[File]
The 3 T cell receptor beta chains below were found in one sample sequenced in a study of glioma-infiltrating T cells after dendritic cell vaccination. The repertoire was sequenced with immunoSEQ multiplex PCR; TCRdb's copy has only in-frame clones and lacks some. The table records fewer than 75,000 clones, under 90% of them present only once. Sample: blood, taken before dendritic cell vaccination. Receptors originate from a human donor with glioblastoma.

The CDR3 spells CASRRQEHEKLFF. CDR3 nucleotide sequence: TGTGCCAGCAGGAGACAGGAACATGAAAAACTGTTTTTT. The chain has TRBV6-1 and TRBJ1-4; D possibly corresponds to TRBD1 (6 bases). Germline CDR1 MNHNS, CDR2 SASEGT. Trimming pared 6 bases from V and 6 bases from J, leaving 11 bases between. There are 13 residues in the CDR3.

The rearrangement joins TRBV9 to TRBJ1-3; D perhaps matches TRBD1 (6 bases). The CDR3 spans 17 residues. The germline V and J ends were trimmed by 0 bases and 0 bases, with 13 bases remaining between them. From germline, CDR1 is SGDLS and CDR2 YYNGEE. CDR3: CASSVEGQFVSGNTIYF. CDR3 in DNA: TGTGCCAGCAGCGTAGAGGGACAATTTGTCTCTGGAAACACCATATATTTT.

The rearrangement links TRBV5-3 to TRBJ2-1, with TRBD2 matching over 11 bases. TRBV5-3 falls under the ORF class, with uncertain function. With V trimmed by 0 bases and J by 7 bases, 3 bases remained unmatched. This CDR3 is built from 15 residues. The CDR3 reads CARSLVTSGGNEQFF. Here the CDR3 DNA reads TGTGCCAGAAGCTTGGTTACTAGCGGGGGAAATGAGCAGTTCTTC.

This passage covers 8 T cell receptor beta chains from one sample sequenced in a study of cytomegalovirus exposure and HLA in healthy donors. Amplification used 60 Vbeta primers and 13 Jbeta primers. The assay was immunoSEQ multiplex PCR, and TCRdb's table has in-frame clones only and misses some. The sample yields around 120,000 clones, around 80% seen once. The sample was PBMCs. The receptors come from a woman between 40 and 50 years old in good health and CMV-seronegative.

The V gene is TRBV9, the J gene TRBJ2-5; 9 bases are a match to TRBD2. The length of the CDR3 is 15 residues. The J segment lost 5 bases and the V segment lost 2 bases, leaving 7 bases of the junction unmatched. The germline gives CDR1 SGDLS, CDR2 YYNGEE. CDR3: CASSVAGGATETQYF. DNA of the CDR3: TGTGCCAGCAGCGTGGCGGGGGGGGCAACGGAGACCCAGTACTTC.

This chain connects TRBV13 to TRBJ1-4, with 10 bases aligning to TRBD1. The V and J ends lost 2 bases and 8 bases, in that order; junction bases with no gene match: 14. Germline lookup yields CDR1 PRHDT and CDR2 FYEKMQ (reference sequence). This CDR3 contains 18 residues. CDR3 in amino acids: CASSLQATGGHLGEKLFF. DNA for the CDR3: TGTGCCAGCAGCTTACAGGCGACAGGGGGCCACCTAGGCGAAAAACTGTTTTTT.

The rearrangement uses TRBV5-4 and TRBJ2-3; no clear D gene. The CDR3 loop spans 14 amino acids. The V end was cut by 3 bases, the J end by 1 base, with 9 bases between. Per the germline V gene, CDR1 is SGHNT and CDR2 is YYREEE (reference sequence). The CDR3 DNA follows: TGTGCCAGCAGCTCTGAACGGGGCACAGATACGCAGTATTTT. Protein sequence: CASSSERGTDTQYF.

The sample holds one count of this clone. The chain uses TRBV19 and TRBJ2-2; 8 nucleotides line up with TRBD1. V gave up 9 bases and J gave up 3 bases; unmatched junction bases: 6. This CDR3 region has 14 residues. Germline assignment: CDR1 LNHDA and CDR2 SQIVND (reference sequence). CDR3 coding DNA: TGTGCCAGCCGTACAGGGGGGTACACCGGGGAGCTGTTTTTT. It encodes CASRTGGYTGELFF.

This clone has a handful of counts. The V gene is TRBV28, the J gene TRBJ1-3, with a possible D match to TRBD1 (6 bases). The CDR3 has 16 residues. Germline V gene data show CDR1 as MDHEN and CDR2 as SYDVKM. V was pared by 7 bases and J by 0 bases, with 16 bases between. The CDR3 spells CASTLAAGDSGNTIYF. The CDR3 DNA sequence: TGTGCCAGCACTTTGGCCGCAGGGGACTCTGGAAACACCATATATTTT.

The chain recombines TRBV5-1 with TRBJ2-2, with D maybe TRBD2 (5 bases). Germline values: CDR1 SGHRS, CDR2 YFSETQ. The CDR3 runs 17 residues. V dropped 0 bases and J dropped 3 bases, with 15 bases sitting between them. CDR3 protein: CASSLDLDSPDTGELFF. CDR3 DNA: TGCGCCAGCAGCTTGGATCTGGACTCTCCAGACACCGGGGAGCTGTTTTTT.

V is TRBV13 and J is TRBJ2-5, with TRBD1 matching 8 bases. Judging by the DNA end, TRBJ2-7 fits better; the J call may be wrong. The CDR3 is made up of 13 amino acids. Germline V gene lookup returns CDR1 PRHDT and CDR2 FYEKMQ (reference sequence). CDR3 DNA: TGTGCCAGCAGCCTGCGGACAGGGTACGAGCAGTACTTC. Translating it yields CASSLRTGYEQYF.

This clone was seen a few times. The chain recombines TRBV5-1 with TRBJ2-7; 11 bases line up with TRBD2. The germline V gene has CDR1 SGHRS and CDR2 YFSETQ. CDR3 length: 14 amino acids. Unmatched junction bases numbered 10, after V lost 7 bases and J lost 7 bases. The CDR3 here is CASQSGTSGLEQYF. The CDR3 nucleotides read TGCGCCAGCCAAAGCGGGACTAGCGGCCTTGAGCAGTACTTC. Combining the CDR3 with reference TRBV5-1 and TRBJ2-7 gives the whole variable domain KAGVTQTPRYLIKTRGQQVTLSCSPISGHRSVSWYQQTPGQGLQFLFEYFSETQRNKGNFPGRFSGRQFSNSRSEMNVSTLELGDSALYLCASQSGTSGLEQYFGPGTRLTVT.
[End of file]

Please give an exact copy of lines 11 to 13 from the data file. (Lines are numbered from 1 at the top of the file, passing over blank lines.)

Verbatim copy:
The chain recombines TRBV5-1 with TRBJ2-2, with D maybe TRBD2 (5 bases). Germline values: CDR1 SGHRS, CDR2 YFSETQ. The CDR3 runs 17 residues. V dropped 0 bases and J dropped 3 bases, with 15 bases sitting between them. CDR3 protein: CASSLDLDSPDTGELFF. CDR3 DNA: TGCGCCAGCAGCTTGGATCTGGACTCTCCAGACACCGGGGAGCTGTTTTTT.

V is TRBV13 and J is TRBJ2-5, with TRBD1 matching 8 bases. Judging by the DNA end, TRBJ2-7 fits better; the J call may be wrong. The CDR3 is made up of 13 amino acids. Germline V gene lookup returns CDR1 PRHDT and CDR2 FYEKMQ (reference sequence). CDR3 DNA: TGTGCCAGCAGCCTGCGGACAGGGTACGAGCAGTACTTC. Translating it yields CASSLRTGYEQYF.

This clone was seen a few times. The chain recombines TRBV5-1 with TRBJ2-7; 11 bases line up with TRBD2. The germline V gene has CDR1 SGHRS and CDR2 YFSETQ. CDR3 length: 14 amino acids. Unmatched junction bases numbered 10, after V lost 7 bases and J lost 7 bases. The CDR3 here is CASQSGTSGLEQYF. The CDR3 nucleotides read TGCGCCAGCCAAAGCGGGACTAGCGGCCTTGAGCAGTACTTC. Combining the CDR3 with reference TRBV5-1 and TRBJ2-7 gives the whole variable domain KAGVTQTPRYLIKTRGQQVTLSCSPISGHRSVSWYQQTPGQGLQFLFEYFSETQRNKGNFPGRFSGRQFSNSRSEMNVSTLELGDSALYLCASQSGTSGLEQYFGPGTRLTVT.